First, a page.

Just for kicks I decided I wanted to update my resume.. I thought it would be a bit nostalgic to go through my work history and reminisce on my previous work experience. What I enjoyed, what I hated.. where i would be if i stayed at a certain company, etc.. I began to realize how truly import work experience is on a resume, in comparison to education or strategically placed keywords.
In the past 15 months at the company I'm at, I learned a lot about the business of software development.. software development as a discipline.. know what I mean? I noticed that small things that I didn't have at other companies go a long way with what I have at this company.. For example, some places I worked at that didn't have a version control system in place added a lot of frustration to the development process that could have been solved if just 1 person put there foot down and said "we're learning SVN!"
Another thing I've grown accustomed to is bug/time tracking software.. I have a reference for how long certain tasks took me to accomplish, which in turn makes me a smarter software estimator.. I once thought software estimation came with experience, but I've been doing this for a while and without a reference, i essentially was making guesses based on how long I thought I could do something in.. now i have to take into consideration design, learning, unit test writing, and questions from QA/PM.
I'm grateful for all the opportunities i've received that I know i wouldn't get at other companies, but as you would probably guess, nothing is truly perfect. I've had to work with some really pompous, obnoxious, arrogant developers that wouldn't help you with problem just because they have the "if you're working here, you should have that knowledge" attitude.. I've had to learn how to deal with these people in different ways than I'd deal with cool people, but as soon as I leave the building, I don't want to have anything to do with them. And it's unfortunate because I'm a very personable guy that enjoys the company of others.. expect when they're being douche bags.
Now that I've finished my resume update, how should I feel about where I am today in my career? Well I have mixed feelings.. On one hand, if i didn't do a masters, i probably would still be in web and not mobile, but i'd have more industry experience. But I did do my masters and missed out on 3 years of industry experience that would put me in a lead developer position regardless of where in the software engineering discipline I ended up. Now that my resume is nice, shiny, and new, I'm hoping to land some contract software development work so I can add to my experience.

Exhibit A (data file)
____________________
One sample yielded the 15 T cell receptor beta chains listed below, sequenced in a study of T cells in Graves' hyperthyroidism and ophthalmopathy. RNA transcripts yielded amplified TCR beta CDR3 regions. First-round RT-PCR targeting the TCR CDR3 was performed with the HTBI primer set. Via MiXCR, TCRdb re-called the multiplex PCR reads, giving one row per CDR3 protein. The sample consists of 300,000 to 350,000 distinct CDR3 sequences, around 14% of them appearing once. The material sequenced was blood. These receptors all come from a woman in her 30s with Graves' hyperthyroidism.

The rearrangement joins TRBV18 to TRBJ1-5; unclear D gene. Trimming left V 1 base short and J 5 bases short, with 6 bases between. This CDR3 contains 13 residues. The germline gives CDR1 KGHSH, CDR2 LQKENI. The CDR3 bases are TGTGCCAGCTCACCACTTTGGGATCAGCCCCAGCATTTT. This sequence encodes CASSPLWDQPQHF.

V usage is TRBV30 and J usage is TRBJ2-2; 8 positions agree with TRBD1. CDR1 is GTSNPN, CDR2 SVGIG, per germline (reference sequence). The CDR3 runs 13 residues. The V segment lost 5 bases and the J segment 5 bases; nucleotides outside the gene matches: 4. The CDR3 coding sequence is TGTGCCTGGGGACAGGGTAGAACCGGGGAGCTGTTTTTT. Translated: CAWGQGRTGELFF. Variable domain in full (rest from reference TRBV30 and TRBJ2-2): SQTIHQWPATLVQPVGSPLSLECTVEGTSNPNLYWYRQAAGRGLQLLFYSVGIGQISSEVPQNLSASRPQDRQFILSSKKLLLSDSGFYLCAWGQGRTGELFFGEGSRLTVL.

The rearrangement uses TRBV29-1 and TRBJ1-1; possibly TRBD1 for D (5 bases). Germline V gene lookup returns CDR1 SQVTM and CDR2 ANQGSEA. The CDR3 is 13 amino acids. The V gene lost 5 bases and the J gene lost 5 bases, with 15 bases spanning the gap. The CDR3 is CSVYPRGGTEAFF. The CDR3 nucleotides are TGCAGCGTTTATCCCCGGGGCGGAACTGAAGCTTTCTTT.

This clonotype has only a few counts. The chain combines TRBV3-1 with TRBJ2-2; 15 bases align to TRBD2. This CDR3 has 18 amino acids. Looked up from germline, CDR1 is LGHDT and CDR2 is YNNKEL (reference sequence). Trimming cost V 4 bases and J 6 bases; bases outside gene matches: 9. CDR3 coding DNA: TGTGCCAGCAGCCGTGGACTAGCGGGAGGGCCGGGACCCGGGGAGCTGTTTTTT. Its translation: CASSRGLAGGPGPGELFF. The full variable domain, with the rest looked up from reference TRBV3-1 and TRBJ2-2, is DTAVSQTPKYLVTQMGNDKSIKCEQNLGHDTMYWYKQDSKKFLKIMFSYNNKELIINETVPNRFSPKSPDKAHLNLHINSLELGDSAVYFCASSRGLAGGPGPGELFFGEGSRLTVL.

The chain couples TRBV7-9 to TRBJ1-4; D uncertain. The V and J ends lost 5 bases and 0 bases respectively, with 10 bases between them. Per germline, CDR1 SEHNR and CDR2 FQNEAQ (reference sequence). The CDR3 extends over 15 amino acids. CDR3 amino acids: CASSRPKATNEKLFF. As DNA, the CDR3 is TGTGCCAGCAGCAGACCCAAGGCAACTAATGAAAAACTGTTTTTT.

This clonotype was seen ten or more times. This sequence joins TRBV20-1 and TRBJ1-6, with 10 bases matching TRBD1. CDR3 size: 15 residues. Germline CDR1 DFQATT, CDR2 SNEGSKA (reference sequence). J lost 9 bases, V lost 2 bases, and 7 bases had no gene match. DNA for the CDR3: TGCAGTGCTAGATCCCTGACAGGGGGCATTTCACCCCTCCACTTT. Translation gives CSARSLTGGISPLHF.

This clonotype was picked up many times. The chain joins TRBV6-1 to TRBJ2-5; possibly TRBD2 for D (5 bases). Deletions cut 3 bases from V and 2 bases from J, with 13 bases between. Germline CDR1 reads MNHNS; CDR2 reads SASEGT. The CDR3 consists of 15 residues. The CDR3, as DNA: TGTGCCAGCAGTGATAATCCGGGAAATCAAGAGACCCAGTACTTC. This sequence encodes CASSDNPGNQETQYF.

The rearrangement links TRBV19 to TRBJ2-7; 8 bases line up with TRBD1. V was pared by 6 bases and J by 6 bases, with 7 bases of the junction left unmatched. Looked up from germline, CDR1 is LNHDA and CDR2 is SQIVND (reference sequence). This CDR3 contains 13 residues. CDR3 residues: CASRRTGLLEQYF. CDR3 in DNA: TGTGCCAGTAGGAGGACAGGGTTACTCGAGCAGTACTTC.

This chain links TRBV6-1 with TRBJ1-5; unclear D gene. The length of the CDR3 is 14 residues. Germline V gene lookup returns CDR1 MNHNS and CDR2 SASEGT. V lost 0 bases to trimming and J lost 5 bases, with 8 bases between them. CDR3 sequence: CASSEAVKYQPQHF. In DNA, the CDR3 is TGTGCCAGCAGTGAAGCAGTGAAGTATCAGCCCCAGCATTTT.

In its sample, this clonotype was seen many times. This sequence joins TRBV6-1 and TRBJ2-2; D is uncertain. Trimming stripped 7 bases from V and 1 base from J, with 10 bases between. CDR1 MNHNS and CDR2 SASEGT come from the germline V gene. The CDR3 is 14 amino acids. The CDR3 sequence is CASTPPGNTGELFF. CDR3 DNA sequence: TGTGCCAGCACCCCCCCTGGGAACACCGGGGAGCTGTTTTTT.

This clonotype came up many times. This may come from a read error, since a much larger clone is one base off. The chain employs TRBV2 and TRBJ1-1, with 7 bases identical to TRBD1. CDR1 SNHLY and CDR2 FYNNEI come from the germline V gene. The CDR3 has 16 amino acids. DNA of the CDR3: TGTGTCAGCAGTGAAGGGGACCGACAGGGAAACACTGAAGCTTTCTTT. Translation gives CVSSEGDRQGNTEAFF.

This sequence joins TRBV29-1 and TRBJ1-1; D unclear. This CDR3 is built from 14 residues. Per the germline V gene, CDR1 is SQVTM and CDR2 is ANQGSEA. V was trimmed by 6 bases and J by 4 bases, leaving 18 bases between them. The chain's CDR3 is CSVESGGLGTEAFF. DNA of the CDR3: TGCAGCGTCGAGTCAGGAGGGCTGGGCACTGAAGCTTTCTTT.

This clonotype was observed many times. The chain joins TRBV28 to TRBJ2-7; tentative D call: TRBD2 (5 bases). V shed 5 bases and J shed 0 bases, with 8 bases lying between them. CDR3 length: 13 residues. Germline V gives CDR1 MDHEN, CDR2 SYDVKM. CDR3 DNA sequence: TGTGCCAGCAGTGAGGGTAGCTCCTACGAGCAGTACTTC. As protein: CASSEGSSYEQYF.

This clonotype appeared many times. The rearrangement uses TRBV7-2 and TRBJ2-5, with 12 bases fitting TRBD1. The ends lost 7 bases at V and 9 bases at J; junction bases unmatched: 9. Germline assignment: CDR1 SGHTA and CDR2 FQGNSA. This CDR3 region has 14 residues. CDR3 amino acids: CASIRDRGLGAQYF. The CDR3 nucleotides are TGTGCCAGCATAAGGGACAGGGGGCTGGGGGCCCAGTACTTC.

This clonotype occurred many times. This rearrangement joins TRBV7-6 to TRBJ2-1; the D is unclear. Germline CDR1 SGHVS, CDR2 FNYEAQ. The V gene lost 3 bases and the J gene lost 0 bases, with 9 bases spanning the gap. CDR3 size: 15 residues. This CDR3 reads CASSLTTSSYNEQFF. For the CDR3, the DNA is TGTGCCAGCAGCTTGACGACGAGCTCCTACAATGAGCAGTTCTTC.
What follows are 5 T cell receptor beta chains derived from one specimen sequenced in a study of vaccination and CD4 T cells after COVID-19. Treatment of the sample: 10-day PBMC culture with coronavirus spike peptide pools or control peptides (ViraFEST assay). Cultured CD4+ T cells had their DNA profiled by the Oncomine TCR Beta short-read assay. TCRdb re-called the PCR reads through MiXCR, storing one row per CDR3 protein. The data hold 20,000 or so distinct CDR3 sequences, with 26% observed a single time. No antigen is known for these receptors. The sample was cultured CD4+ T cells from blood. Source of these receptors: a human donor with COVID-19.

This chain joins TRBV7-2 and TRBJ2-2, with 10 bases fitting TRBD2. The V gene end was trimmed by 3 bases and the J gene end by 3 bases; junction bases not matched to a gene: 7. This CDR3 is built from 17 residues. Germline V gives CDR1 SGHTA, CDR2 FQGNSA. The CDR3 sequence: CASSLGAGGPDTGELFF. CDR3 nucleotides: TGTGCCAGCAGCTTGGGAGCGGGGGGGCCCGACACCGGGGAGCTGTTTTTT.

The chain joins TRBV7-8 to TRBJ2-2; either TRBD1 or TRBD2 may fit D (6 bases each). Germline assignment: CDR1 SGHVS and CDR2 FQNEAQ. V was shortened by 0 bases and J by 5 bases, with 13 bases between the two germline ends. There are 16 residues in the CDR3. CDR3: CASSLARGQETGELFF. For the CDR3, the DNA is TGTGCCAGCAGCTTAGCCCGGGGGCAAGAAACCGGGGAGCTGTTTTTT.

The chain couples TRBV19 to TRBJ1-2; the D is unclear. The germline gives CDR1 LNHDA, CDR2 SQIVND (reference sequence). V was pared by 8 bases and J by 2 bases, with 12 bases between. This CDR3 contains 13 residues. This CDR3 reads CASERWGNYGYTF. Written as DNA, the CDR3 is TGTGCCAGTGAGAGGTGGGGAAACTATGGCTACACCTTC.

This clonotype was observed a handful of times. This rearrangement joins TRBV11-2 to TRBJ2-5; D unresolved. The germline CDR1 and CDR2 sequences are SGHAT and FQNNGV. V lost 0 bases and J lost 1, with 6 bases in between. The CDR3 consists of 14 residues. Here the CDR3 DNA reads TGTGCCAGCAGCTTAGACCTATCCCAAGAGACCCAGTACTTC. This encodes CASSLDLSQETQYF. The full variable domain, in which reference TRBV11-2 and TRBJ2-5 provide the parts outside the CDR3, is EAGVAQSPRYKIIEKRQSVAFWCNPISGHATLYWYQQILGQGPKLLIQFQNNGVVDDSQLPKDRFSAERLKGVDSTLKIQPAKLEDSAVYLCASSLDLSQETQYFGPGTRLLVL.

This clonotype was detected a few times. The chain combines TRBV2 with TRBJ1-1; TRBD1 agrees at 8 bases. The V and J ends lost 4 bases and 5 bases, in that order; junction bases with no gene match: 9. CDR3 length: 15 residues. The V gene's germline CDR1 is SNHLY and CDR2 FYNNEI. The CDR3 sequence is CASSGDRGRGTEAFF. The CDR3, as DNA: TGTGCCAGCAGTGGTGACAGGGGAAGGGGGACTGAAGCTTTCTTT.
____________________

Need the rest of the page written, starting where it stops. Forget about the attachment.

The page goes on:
The one thing I'm having trouble with right now is figuring out what I should charge as an hourly rate for my expertise, and how much of my free time I'm willing to give up in an effort to make more money so I can make ends meet. I'm seeing a lot of numbers thrown around and I think I'll have to settle on one based on how much traction I get through my blog or through linkedin..
I decided that since I've been cutting ties to all microsoft products and paid software in general, I used Google Docs to redo my resume.. it's a bit more work than using MS Word, but I was surprised at how well the resume came out.. I didn't want to put MS Office on my mac, even though I have a copy and they use it at my work religiously. I know at some point i'll need to break down and use it, but for now, I want to learn the ins and outs of google docs.
I've also decided it's time I update my portfolio on the website.. I want to know if that gets me any closer to landing me more contract work.. or even if portfolios for software developers are worth investing time and effort into.
So yeah, check out the hire me page or the bio to see my new resume and get an idea of what I do and how long I've been doing it for. I'll be updating my blog a lot more often now.